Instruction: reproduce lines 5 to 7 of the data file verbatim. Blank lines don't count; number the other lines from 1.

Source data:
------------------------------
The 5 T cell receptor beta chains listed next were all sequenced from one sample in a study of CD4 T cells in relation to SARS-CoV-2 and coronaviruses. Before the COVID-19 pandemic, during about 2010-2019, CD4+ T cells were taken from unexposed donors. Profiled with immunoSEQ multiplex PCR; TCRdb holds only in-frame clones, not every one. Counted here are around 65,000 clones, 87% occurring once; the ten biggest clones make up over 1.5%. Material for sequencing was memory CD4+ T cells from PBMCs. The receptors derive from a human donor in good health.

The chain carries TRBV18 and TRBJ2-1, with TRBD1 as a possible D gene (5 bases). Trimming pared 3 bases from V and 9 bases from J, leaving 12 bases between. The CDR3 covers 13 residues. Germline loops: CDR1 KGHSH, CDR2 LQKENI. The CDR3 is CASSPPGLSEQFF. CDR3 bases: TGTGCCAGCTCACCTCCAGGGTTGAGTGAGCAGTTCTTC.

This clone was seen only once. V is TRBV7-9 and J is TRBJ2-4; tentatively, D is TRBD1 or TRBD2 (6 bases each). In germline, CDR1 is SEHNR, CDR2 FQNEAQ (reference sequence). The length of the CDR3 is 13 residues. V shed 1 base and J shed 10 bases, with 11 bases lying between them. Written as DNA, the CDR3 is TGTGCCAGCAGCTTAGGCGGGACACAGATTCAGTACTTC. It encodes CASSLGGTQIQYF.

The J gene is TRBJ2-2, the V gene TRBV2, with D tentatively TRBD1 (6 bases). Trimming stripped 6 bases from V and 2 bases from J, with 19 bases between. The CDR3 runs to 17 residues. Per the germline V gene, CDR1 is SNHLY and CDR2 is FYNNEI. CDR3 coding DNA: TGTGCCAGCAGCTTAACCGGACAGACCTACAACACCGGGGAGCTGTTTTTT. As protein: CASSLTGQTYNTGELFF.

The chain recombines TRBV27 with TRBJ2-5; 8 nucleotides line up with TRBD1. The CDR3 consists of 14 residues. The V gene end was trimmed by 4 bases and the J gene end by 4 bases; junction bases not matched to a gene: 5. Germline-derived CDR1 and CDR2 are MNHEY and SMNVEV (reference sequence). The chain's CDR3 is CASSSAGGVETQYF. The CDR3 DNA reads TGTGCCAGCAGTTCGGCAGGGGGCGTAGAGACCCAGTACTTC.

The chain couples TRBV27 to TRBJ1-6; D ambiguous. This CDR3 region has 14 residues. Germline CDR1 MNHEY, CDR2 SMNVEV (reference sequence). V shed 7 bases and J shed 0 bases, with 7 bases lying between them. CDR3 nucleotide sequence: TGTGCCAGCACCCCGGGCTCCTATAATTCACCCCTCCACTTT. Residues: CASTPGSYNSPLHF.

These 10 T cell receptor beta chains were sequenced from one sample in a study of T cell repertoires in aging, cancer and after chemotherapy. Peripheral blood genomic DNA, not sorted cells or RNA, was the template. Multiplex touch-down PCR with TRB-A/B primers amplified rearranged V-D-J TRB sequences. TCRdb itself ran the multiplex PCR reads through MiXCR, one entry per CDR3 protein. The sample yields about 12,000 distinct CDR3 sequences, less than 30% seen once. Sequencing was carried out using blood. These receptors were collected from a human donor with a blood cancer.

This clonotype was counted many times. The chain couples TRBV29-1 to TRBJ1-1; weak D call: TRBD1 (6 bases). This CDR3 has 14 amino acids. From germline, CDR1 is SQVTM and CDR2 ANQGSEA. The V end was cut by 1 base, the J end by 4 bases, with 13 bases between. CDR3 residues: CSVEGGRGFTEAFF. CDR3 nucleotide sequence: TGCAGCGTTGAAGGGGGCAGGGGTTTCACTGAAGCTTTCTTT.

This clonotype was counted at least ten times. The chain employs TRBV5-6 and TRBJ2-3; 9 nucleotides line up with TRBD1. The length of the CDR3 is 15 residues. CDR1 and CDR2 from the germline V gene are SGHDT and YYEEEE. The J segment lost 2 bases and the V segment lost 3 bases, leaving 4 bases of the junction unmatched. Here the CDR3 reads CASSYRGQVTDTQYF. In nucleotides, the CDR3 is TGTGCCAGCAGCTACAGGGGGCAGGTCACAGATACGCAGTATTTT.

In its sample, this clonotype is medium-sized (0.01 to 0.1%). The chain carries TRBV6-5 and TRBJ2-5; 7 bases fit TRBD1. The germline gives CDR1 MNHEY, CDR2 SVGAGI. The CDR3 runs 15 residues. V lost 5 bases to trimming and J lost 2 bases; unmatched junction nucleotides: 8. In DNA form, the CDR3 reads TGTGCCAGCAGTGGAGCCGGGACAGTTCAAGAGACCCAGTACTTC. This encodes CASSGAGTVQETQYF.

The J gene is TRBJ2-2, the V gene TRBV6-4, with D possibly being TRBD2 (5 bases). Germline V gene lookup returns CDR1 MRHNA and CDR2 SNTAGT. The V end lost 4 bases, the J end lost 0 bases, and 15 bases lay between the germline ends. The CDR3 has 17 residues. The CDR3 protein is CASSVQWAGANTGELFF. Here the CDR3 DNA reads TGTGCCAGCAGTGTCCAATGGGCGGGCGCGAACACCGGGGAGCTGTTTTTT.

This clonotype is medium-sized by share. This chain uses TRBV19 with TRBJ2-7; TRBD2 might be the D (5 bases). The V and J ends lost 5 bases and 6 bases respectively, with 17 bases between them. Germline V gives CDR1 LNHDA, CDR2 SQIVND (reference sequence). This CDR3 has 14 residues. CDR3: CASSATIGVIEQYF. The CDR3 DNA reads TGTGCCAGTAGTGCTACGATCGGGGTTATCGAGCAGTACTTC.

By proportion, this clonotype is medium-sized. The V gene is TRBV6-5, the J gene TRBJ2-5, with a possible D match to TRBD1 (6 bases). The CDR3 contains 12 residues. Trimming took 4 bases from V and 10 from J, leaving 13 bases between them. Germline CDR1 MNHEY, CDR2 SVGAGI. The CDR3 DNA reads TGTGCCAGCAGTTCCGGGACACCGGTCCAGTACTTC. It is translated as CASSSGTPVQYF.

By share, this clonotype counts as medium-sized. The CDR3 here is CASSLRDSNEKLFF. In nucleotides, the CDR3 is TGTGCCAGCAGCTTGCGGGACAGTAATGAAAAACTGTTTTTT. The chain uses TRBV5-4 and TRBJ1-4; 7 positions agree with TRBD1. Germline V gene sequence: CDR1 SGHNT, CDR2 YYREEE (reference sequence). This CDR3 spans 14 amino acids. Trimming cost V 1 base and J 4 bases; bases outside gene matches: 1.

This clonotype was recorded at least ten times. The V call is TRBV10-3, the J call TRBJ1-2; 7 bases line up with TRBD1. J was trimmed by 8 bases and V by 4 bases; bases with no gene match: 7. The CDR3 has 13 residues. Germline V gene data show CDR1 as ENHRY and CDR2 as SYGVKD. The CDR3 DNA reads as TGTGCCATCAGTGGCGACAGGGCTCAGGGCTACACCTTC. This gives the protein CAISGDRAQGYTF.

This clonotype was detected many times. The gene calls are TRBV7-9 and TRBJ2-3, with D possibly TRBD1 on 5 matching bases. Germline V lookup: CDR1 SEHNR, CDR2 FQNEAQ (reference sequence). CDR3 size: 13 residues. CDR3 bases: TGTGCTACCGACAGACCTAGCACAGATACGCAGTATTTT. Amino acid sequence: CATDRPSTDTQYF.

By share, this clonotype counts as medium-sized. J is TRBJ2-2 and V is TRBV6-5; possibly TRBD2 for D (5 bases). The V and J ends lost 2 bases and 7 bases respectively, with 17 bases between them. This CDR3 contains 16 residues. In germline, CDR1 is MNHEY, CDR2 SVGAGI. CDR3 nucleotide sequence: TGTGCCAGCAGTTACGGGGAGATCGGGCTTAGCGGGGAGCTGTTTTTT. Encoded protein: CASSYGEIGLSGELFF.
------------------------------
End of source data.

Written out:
The chain recombines TRBV27 with TRBJ2-5; 8 nucleotides line up with TRBD1. The CDR3 consists of 14 residues. The V gene end was trimmed by 4 bases and the J gene end by 4 bases; junction bases not matched to a gene: 5. Germline-derived CDR1 and CDR2 are MNHEY and SMNVEV (reference sequence). The chain's CDR3 is CASSSAGGVETQYF. The CDR3 DNA reads TGTGCCAGCAGTTCGGCAGGGGGCGTAGAGACCCAGTACTTC.

The chain couples TRBV27 to TRBJ1-6; D ambiguous. This CDR3 region has 14 residues. Germline CDR1 MNHEY, CDR2 SMNVEV (reference sequence). V shed 7 bases and J shed 0 bases, with 7 bases lying between them. CDR3 nucleotide sequence: TGTGCCAGCACCCCGGGCTCCTATAATTCACCCCTCCACTTT. Residues: CASTPGSYNSPLHF.

These 10 T cell receptor beta chains were sequenced from one sample in a study of T cell repertoires in aging, cancer and after chemotherapy. Peripheral blood genomic DNA, not sorted cells or RNA, was the template. Multiplex touch-down PCR with TRB-A/B primers amplified rearranged V-D-J TRB sequences. TCRdb itself ran the multiplex PCR reads through MiXCR, one entry per CDR3 protein. The sample yields about 12,000 distinct CDR3 sequences, less than 30% seen once. Sequencing was carried out using blood. These receptors were collected from a human donor with a blood cancer.